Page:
6. If you are changing your name: Remember to visit the DMV, change the title of your car, update your social security card, change your name on bills, benefits programs, wills, insurance policies, utilities and other accounts. Human Resources at your employer will be very helpful in making many of these changes.
7. Take a Breathe. Sometimes the worst reaction when dealing with issues of the family is a “reaction.” Sometimes it may be better to hold off on a decision or taking action until you have had a chance to calm down or think about it. Marriage, relationships, and children bring out the best in us and also bring out the worst. Acting rash, in anger, or with vengeance only aggravates an already really bad situation and it will also cost you more in legal fees.
8. Create secure e-mails and telephone numbers to communicate with others. Your attorney should check with you to be sure that they are sending e-mails to a secure account. If you use a business/work e-mail you may lose rights to attorney-client privilege and confidentiality. What that means is that those e-mails may be subpoenaed, produced and used at trial against you. You need to create a free Google, msn, Lycos or similar online account to communicate with your friends, family, or attorney about your separation or divorce. Remember to create a password that your significant other would not be able to figure out!
9. Leave your children out of it! Your kids didn’t ask to be dragged into this mess so leave them out. Discuss with them the separation or divorce only when necessary, but don’t discuss any upcoming hearings, trials, attorney appointments, etc. Don’t talk badly about the other party in front of the children. Put yourself in their shoes: if it was your parents getting divorced – what would you want to know and what would you want to hear your parents say? Your children are going to need stability now more than ever and dragging them in the middle of your divorce will only create chaos and insecurity for them. Plus, it may be used against you during a custody trial. This may be a good time to speak with a counselor or therapist to find out what may be best for your individual child’s needs and how you can best approach the topic of divorce with them. There are also many good books on the market for children whose parents are divorcing.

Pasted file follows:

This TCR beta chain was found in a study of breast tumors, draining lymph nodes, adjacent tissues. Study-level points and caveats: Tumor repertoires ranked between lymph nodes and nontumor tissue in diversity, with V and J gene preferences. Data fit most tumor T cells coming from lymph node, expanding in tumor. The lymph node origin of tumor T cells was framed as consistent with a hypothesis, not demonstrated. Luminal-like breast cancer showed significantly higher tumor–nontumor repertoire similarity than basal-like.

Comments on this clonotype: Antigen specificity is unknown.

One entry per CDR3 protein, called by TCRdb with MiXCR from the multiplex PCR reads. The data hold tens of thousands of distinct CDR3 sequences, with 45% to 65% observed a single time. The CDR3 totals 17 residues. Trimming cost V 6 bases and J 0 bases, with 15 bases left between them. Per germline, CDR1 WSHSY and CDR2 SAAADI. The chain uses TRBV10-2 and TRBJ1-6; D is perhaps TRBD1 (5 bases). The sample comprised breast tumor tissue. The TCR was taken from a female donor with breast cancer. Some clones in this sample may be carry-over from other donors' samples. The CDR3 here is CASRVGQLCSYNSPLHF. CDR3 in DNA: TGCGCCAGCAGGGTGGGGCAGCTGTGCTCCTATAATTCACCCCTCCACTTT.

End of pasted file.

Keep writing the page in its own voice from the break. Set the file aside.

10. Collect evidence. It is always best, especially if there are children involved to settle family matters with a Separation or Settlement Agreement before going to court to have a judge decide these matters for you. But just in case you are unable to settle it is much cheaper at the beginning to collect evidence than to have to go back later and hire a private investigator or a computer tech to retrieve files from your computer once they have been deleted. While you are still in the marriage or shortly after separation consider taking pictures that may be helpful in the future; print out your spouse’s social networking pages and comments (such as facebook); Google search your spouse to see what you can pull up and print that information out; collect copies of W-2’s, tax returns, retirement accounts – basically any documents that can prove how much the other party earns as well as documents that show liabilities, such as credit card statements, mortgages, etc. What is important is that you have documents that show what you both had at the time of the marriage compared to what you now have at the time of separation. And remember your spouse may be collecting the same information from you, so please take down your social networking accounts, changes passwords, and secure your important papers.
Please feel free to contact us regarding any of these topics. We am happy to promptly e-mail you in return.
Your confidentiality will be maintained.